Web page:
Student Peer Mentors

What do peer mentors do?

Peer mentors build community, foster relationships, hold advising sessions, and try to help and support in whatever way we can. We find resources, are a resource, refer students to other people as resources, and help to make the first year of college easier

Peer Mentor Application!

The DRR office is hiring for a Peer Mentor position beginning Winter Quarter 2024!

Applications are due November 30th. Please send your application to Mia Martinez at marti588@wwu.edu.

Please find the application below and don't hesitate to reach out with any questions!

What does it mean to be a peer mentor?

Ilona Brose

"Being a peer mentor means being a resource for students who are trying to navigate their first year of college. The first year is strange and challenging for many students, especially first-generation college students. Figuring out how to pick classes, how to manage time, how to make friends, how to do anything in college is hard. Not to mention that now we are in a pandemic as well. Being a peer mentor now, during COVID19, means being a virtual support. To be a peer mentor also means to be proud, proud of these students surviving and navigating college online during a pandemic. 

To be a peer mentor also means to be someone who tries to disrupt the system we are working within. The FWS program supports students who the system was built against or was built in a way that was unwelcoming to them. By supporting students and helping them to succeed, we are, as Western would say, ‘making waves’ of change. We work to create the future we want to see, even if the institution does not have the same vision as us."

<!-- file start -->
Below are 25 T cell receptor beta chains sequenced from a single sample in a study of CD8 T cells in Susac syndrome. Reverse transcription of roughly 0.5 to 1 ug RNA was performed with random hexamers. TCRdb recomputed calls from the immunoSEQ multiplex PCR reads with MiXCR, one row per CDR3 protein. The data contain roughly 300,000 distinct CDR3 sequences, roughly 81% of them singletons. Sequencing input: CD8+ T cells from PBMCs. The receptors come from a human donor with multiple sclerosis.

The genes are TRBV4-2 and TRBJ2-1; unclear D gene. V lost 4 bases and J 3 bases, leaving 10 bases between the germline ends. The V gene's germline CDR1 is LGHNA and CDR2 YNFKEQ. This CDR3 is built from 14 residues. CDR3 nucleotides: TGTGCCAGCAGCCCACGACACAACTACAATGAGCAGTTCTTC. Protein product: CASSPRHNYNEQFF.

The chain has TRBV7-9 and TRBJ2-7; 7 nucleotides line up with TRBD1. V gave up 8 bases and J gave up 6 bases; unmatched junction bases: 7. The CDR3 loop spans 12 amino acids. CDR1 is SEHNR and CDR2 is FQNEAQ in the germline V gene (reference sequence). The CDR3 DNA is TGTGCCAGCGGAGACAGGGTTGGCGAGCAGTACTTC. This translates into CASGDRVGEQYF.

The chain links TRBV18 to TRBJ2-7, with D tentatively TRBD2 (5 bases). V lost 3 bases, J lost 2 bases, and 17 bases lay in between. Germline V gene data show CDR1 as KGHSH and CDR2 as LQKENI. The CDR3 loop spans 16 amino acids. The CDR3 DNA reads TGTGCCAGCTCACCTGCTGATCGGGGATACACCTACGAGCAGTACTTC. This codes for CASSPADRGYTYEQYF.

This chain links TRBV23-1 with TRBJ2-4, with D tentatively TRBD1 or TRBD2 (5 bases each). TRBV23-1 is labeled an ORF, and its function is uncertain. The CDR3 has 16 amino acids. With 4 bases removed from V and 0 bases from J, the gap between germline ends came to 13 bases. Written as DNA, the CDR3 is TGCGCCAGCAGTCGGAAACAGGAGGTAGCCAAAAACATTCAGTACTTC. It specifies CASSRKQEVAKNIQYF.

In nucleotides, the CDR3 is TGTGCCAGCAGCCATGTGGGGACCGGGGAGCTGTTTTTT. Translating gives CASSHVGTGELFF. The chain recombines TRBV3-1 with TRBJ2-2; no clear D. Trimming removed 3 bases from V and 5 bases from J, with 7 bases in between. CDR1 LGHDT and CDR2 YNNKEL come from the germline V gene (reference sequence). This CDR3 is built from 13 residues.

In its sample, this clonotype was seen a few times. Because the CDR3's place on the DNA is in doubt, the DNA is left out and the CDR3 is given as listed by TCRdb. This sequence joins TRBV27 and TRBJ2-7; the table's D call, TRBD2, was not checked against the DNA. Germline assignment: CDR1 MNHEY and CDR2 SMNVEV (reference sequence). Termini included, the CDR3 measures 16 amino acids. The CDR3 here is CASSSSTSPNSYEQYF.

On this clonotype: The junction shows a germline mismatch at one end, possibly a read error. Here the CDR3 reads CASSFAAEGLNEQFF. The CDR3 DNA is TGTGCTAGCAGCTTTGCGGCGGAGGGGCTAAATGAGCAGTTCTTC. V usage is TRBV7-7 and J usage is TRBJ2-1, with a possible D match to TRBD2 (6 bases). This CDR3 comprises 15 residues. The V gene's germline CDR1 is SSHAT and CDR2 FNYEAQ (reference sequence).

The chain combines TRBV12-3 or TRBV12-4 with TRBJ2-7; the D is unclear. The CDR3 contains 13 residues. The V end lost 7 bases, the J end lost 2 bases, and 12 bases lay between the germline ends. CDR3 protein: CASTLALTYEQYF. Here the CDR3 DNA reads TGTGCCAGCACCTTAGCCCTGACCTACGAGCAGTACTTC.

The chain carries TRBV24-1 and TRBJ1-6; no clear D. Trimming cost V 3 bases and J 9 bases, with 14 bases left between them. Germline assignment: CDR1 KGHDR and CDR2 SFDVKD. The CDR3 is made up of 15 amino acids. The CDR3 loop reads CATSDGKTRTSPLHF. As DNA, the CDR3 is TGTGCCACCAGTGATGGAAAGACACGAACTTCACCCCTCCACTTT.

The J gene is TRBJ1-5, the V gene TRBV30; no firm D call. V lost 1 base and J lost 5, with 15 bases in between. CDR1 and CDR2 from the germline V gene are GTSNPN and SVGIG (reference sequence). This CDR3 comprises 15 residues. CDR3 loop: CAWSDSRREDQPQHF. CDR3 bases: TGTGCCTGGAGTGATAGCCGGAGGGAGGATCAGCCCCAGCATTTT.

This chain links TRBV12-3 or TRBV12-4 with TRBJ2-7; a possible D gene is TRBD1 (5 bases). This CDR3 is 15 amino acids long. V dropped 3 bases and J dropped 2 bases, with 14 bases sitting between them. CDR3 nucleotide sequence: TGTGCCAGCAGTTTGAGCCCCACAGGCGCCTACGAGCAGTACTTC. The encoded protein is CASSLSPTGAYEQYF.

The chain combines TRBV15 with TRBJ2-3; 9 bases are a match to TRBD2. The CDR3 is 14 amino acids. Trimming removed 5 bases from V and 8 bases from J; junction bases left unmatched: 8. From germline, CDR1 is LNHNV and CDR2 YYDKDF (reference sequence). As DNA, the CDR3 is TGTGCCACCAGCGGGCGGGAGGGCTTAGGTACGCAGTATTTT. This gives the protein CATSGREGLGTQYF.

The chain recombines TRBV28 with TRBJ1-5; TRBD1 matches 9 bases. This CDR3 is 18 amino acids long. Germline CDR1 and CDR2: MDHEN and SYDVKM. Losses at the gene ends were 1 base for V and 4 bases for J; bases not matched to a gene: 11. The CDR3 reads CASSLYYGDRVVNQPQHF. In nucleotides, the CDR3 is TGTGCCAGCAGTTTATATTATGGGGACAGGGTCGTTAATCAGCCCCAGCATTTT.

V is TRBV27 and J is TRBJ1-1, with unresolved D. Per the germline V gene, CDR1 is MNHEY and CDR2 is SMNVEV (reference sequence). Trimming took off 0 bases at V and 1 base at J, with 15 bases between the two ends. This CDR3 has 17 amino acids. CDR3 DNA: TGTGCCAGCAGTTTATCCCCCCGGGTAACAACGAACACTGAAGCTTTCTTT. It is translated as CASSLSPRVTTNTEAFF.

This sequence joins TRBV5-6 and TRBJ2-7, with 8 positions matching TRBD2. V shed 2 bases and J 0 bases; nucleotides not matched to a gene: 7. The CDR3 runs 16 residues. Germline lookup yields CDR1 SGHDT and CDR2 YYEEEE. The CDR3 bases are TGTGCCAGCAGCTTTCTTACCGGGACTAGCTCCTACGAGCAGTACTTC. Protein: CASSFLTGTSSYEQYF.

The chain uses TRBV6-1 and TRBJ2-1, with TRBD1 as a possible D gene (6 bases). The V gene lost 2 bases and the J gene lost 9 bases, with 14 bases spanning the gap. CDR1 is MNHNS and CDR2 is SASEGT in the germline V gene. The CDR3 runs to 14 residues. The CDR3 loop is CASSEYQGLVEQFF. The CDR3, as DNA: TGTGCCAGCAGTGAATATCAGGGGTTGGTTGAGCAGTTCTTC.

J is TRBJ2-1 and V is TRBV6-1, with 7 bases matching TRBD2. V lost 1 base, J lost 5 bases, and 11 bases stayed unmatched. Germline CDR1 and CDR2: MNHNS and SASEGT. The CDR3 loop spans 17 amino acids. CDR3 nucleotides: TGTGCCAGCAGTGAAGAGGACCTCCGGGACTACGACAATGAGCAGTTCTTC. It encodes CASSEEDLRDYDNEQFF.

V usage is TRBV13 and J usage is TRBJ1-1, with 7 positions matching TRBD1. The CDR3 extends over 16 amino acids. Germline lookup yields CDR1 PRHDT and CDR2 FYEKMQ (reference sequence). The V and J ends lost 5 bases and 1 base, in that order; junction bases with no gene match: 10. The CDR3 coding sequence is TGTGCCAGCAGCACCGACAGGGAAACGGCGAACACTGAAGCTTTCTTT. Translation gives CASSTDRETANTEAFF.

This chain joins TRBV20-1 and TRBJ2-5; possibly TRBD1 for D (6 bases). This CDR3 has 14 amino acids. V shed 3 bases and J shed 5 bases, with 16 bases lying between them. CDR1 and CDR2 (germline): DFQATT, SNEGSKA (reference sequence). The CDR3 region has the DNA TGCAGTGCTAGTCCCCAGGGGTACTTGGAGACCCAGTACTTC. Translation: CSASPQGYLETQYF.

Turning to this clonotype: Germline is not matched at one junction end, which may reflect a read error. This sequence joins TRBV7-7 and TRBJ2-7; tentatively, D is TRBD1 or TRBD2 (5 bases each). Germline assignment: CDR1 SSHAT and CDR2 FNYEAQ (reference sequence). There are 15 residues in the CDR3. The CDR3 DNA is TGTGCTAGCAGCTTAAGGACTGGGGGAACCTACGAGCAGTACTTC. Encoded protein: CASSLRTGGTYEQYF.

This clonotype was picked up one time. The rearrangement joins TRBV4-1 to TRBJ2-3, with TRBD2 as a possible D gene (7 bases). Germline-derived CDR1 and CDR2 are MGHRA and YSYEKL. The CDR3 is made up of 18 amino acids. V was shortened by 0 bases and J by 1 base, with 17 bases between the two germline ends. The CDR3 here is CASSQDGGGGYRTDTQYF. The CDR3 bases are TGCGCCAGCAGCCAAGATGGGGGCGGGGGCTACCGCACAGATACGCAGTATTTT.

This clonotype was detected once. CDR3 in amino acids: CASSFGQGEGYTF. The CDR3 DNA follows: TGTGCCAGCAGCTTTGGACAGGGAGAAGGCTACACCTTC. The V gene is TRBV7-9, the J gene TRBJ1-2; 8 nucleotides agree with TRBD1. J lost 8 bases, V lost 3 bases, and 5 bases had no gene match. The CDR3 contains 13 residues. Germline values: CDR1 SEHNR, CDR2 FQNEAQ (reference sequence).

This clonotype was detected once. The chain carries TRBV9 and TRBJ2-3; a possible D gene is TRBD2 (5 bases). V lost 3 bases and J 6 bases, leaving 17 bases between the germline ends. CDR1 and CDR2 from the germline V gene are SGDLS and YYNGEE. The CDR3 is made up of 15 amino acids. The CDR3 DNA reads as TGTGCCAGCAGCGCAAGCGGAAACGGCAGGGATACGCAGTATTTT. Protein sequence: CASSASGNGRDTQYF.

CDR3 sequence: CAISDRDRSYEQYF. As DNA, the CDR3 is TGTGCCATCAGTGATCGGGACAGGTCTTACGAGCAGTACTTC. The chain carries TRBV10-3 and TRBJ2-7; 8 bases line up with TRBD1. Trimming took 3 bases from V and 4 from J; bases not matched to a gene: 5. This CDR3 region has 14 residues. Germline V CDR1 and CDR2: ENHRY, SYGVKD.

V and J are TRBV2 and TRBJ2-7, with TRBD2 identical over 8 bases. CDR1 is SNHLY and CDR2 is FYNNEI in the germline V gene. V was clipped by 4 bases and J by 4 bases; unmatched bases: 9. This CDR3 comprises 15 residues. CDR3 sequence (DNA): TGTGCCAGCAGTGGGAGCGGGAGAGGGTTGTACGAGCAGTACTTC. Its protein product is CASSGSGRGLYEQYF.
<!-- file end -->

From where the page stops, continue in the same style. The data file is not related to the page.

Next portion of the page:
Ilona Brose
Woodring Peer Mentor, SPED & ELED
Waverly Shreffler

"My role as a peer mentor is to cultivate positive relationships and community with first-year college students. We promote academic and personal success through frequent communication, community events, academic planning and support, and sharing resources and events. As students navigate their first year of college and take courses that help them to build a critical consciousness and understanding of education systems, we as mentors support their growth as agents of change who have the skills and knowledge to pursue human services and education programs. 

Mentoring during a pandemic means that it is especially important to provide inclusive and safe spaces for students to collectively and individually process, grieve, and communicate. Being a peer mentor this year has challenged me to practice critical self-reflection and professional development to become more aware of my positionality as a mentor, as well as to understand the various systemic barriers to education that students face, many of which are exacerbated by COVID-19. Mentoring through entirely virtual platforms is an ongoing learning process, but it has also been the most gratifying and important work I have done this past year."

Waverly Shreffler
Woodring Peer Mentor, B.A. Environmental ED & MIT

Karina Avila

Peer mentors are people who uplift you through your goals, strengths and experience. All the mentors I have learned from always empowered me through my experiences as a person, student and ongoing learner. As a first gen in higher education I found comfort in having a mentor who had similar experiences in life. It helps me feel okay to ask for help. I have taken parts and qualities I admire from my mentors and find what works for me as a peer mentor. As a peer mentor I value connecting with the students I engage with. Being local to this area allows me to connect with students who are also from Skagit and Whatcom county. As a peer mentor I always try to find how I can use what I know and who I know in the university to set students up to their potential and expectations within themselves.

Karina standing in front of Miller Hall, smiling.
Karina Avila
Woodring Peer Mentor, MIT